Not only that, but they also purify the environment and act as a barrier against electromagnetic radiation from electronic devices. That seems like a good reason to have them in our gardens!
2. Fruits and Vegetables
The truth is that growing fruits and vegetables in gardens is a custom and tradition in Spanish homes. Most food and many fruit trees can flourish in pots, transforming smaller spaces into productive places for gardening. But designing and maintaining an edible garden is easier said than done. The challenging part is knowing which plants to choose, the type of soil needed, the amount of water, and, most importantly, keeping your pets away from your beautiful plantation is sometimes tricky.
However, I’m here to tell you that Spaniards are masters at growing fruit and veggie gardens. Fruits that grow well in a garden in Spain are as follows:
Apples: Northern, Central, and Southeastern Spain have cold and short growing seasons.
Apricots: grow in cold areas but have their ideal cultivation area in southwestern Spain to avoid frost injury.
Cherries: Both sweet and sour cherries are suitable for Spain. Sweet cherries should not reach -20° F, and sour cherries are resistant to -40°F.
Peaches and nectarines: grow well in the southwest of Spain.
Pears: pears are less resistant to freezing temperatures than apples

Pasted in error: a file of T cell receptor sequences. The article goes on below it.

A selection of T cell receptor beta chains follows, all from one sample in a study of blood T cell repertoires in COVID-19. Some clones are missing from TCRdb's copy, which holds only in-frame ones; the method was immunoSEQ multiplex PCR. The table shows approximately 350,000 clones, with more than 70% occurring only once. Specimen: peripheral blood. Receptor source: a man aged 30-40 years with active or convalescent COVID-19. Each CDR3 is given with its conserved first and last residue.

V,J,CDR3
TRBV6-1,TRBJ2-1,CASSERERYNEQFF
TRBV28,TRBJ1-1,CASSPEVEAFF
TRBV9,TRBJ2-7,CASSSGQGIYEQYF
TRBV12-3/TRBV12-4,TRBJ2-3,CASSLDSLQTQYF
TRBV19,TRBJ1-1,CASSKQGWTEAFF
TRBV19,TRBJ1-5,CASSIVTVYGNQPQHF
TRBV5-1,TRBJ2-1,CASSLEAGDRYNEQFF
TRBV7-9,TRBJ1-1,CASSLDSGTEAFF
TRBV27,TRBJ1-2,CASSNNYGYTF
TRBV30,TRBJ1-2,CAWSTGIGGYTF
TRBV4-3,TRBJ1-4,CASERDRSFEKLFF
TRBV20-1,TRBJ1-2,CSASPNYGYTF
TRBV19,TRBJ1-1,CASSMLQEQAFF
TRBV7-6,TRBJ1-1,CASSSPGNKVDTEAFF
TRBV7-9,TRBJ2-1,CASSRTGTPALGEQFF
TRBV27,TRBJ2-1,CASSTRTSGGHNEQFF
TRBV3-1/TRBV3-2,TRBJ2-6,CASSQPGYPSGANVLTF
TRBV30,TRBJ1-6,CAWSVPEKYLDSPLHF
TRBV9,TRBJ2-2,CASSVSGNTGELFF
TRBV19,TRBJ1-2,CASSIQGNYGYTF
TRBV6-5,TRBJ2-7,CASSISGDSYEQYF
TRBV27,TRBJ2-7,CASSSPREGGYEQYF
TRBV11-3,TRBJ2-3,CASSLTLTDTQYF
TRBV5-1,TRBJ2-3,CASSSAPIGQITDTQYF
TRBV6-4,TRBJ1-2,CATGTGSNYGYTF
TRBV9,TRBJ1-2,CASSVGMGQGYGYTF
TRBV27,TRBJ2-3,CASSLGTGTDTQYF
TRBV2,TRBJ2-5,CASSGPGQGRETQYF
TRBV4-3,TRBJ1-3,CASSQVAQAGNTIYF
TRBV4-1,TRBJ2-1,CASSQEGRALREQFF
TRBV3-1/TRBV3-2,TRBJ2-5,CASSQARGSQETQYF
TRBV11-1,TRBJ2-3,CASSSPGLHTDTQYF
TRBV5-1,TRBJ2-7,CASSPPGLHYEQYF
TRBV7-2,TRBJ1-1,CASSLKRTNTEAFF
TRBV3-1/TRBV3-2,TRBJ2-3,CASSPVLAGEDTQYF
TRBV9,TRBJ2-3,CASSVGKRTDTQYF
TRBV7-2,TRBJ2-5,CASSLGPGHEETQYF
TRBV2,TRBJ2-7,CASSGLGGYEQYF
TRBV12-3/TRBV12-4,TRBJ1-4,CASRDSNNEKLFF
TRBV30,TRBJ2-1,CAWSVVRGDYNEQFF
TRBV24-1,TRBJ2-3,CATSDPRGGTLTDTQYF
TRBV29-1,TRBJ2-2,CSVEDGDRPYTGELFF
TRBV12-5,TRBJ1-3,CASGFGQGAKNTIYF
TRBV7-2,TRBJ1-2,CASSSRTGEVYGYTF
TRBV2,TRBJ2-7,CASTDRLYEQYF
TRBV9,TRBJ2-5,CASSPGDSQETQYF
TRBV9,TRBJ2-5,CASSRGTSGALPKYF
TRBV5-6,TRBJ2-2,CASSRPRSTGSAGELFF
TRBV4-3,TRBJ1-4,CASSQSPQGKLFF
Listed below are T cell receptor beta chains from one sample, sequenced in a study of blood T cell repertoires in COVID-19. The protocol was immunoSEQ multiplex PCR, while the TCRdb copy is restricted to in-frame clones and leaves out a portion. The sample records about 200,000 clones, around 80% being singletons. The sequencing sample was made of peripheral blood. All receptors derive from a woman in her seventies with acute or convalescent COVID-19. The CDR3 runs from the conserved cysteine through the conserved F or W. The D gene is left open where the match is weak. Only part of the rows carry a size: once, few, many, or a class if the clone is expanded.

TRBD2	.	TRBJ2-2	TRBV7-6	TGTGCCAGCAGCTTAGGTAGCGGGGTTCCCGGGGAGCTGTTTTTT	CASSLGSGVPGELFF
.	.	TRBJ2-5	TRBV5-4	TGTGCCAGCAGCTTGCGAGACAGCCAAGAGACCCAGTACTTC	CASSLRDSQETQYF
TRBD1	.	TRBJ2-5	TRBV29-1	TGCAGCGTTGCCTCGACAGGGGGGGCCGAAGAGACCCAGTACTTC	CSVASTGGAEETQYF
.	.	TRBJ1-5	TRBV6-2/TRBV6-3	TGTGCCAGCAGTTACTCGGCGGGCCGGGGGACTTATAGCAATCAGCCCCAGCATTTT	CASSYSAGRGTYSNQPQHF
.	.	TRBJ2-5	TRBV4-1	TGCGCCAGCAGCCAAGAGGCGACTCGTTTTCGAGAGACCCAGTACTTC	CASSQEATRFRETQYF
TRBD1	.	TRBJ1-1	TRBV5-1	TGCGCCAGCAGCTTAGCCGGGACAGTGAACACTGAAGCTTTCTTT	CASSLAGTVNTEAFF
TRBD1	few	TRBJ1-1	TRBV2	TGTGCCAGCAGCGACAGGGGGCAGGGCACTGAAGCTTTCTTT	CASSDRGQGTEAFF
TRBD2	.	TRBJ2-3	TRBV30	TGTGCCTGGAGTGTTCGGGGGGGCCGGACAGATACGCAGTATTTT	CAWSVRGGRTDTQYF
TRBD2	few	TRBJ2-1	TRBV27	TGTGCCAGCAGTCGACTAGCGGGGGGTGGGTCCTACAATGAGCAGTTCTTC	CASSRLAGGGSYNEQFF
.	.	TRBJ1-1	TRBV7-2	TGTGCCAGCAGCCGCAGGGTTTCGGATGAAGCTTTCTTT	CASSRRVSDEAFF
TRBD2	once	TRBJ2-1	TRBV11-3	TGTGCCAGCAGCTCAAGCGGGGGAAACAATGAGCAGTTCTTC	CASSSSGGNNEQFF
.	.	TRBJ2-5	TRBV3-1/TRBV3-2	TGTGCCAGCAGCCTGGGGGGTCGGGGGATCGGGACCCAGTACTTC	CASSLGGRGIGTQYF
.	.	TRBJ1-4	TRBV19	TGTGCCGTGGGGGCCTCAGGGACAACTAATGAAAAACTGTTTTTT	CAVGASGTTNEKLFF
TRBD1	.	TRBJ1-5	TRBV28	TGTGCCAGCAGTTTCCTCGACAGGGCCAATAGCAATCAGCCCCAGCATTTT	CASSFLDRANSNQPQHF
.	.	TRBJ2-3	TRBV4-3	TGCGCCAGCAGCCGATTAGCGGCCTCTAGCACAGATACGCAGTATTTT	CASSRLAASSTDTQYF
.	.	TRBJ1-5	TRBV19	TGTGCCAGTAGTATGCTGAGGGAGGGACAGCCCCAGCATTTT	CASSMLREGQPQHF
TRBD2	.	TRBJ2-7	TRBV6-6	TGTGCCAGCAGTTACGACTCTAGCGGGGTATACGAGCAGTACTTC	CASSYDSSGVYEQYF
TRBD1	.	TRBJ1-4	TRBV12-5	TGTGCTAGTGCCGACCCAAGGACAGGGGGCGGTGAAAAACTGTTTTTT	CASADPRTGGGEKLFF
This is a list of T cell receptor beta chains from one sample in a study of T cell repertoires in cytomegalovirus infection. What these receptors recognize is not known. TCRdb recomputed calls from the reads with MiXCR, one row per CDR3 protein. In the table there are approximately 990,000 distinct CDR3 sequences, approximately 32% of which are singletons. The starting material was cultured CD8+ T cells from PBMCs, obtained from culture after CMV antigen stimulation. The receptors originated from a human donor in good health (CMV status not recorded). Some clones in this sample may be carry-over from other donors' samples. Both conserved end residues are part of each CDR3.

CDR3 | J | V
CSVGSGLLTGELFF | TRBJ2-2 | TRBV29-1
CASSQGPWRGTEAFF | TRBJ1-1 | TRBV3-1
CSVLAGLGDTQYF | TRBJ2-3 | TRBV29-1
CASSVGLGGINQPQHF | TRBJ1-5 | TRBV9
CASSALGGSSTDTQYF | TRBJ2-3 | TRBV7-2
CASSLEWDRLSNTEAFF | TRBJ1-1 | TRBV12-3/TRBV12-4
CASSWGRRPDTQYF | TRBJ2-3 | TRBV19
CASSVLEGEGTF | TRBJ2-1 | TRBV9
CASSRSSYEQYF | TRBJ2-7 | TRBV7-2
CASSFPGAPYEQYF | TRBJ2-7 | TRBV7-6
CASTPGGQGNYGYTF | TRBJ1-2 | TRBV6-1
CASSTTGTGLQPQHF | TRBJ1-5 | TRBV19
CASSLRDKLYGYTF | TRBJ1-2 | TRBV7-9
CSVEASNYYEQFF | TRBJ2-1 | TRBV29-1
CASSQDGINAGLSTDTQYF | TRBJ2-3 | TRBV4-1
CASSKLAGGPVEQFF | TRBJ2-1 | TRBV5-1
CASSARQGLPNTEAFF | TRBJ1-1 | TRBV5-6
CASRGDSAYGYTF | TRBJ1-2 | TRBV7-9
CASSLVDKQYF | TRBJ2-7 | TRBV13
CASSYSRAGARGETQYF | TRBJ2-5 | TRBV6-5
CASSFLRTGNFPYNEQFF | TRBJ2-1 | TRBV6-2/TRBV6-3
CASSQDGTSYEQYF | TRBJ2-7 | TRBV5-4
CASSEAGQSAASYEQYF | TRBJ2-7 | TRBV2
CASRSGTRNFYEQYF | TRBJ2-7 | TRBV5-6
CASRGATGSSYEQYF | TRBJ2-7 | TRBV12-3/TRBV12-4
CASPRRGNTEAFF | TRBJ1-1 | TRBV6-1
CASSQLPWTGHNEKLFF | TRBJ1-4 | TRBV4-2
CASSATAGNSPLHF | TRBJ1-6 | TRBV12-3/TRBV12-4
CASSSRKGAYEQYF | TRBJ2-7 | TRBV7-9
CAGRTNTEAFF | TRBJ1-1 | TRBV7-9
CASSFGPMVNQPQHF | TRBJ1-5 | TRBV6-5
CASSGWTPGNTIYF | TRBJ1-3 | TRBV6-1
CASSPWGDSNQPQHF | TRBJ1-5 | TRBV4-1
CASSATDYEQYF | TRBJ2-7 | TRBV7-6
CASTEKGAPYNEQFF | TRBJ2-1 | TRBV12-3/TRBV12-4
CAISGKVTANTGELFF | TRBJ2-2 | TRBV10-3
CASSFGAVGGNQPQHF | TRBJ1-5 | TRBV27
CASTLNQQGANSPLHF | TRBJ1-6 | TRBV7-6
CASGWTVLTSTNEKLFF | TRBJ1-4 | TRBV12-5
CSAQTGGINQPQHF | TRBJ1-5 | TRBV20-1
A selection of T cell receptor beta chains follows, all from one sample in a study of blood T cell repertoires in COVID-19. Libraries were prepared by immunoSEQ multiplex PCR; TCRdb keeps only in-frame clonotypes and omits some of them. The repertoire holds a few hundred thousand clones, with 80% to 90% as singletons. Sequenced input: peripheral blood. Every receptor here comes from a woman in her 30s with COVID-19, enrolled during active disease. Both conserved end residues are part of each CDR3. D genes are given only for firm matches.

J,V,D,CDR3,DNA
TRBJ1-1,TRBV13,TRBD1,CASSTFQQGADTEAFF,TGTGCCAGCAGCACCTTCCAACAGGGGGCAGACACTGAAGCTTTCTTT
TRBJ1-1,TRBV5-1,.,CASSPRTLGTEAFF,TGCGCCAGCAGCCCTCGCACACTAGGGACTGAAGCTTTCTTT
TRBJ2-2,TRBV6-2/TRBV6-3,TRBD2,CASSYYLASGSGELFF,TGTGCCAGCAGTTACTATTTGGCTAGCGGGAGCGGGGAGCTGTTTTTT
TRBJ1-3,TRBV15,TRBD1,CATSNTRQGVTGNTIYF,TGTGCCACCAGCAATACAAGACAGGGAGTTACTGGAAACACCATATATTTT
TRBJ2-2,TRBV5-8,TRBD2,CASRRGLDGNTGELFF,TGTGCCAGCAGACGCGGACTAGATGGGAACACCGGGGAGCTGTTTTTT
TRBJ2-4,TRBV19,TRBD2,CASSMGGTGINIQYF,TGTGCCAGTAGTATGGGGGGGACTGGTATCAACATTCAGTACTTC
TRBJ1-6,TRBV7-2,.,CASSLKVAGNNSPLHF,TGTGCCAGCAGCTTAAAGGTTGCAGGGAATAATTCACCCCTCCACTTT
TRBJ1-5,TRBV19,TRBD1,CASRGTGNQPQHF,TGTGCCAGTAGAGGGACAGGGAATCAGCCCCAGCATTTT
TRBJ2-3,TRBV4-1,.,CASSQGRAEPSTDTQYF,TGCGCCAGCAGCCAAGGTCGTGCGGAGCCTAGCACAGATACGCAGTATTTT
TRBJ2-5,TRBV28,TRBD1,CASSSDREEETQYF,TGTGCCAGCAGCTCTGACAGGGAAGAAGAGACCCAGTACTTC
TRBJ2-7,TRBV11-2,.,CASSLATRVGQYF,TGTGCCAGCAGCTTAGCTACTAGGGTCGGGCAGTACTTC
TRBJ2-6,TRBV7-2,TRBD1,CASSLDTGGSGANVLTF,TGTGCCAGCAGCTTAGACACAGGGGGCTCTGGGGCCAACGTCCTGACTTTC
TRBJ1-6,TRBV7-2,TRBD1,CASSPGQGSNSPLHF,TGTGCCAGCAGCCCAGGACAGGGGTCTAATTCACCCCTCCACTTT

Plums and plums: their area cant reach -15 to -20 °.
Each fruit may thrive best in a specific area of Spain, meaning that using the right fruit variety for the Spanish climate will help you achieve a bountiful harvest.
Cool season vegetables for Spain are cruciferous broccoli, cauliflower, onions, peas, potatoes, radishes, and greens such as cabbage, kale, lettuce, and spinach. They will thrive and produce well even if the temperature is cold. And it’s perfect since these veggies are ideal for fall since they’ll be frost resistant.
After spring, summer in Spain can still be suitable for warm-season planting. As the temperature becomes warmer, your cool-season crops, such as lettuce and spinach, may bolt. In contrast, basil, beans, cucumber, corn, corn, eggplant, okra, peppers, and tomatoes are suitable for this climate.
If you want to give a Mediterranean touch to your garden, the floral burst of hibiscus is among the best choices. Its flowers are spectacularly beautiful, and its medicinal benefits are multiple. It stands out for its digestive, antioxidant, liver, and kidney stimulant function.
The hibiscus is an evergreen shrub that can reach five meters in height if planted in the garden and two meters in pots. Its leaves are shiny and oval with slightly serrated edges and dark green. This plant requires warm climates maintained between 14 and 18 degrees in winter.
It should be safe from cold and frost and be in a well-lit place. It can be given direct sunlight, but always avoid the central hours in summer. As for temperature, the ideal temperature for the hibiscus is between 13ºC and 21ºC. It does not tolerate the cold and does not survive frost.
4. Mediterranean Herbs
The true essence of Mediterranean cuisine is in the herbs that spice it up and give it life. The prominence of each type of herb varies greatly depending on the cuisine. Still, they are essential in many symbolic dishes and recipes, providing endless valuable therapeutic properties.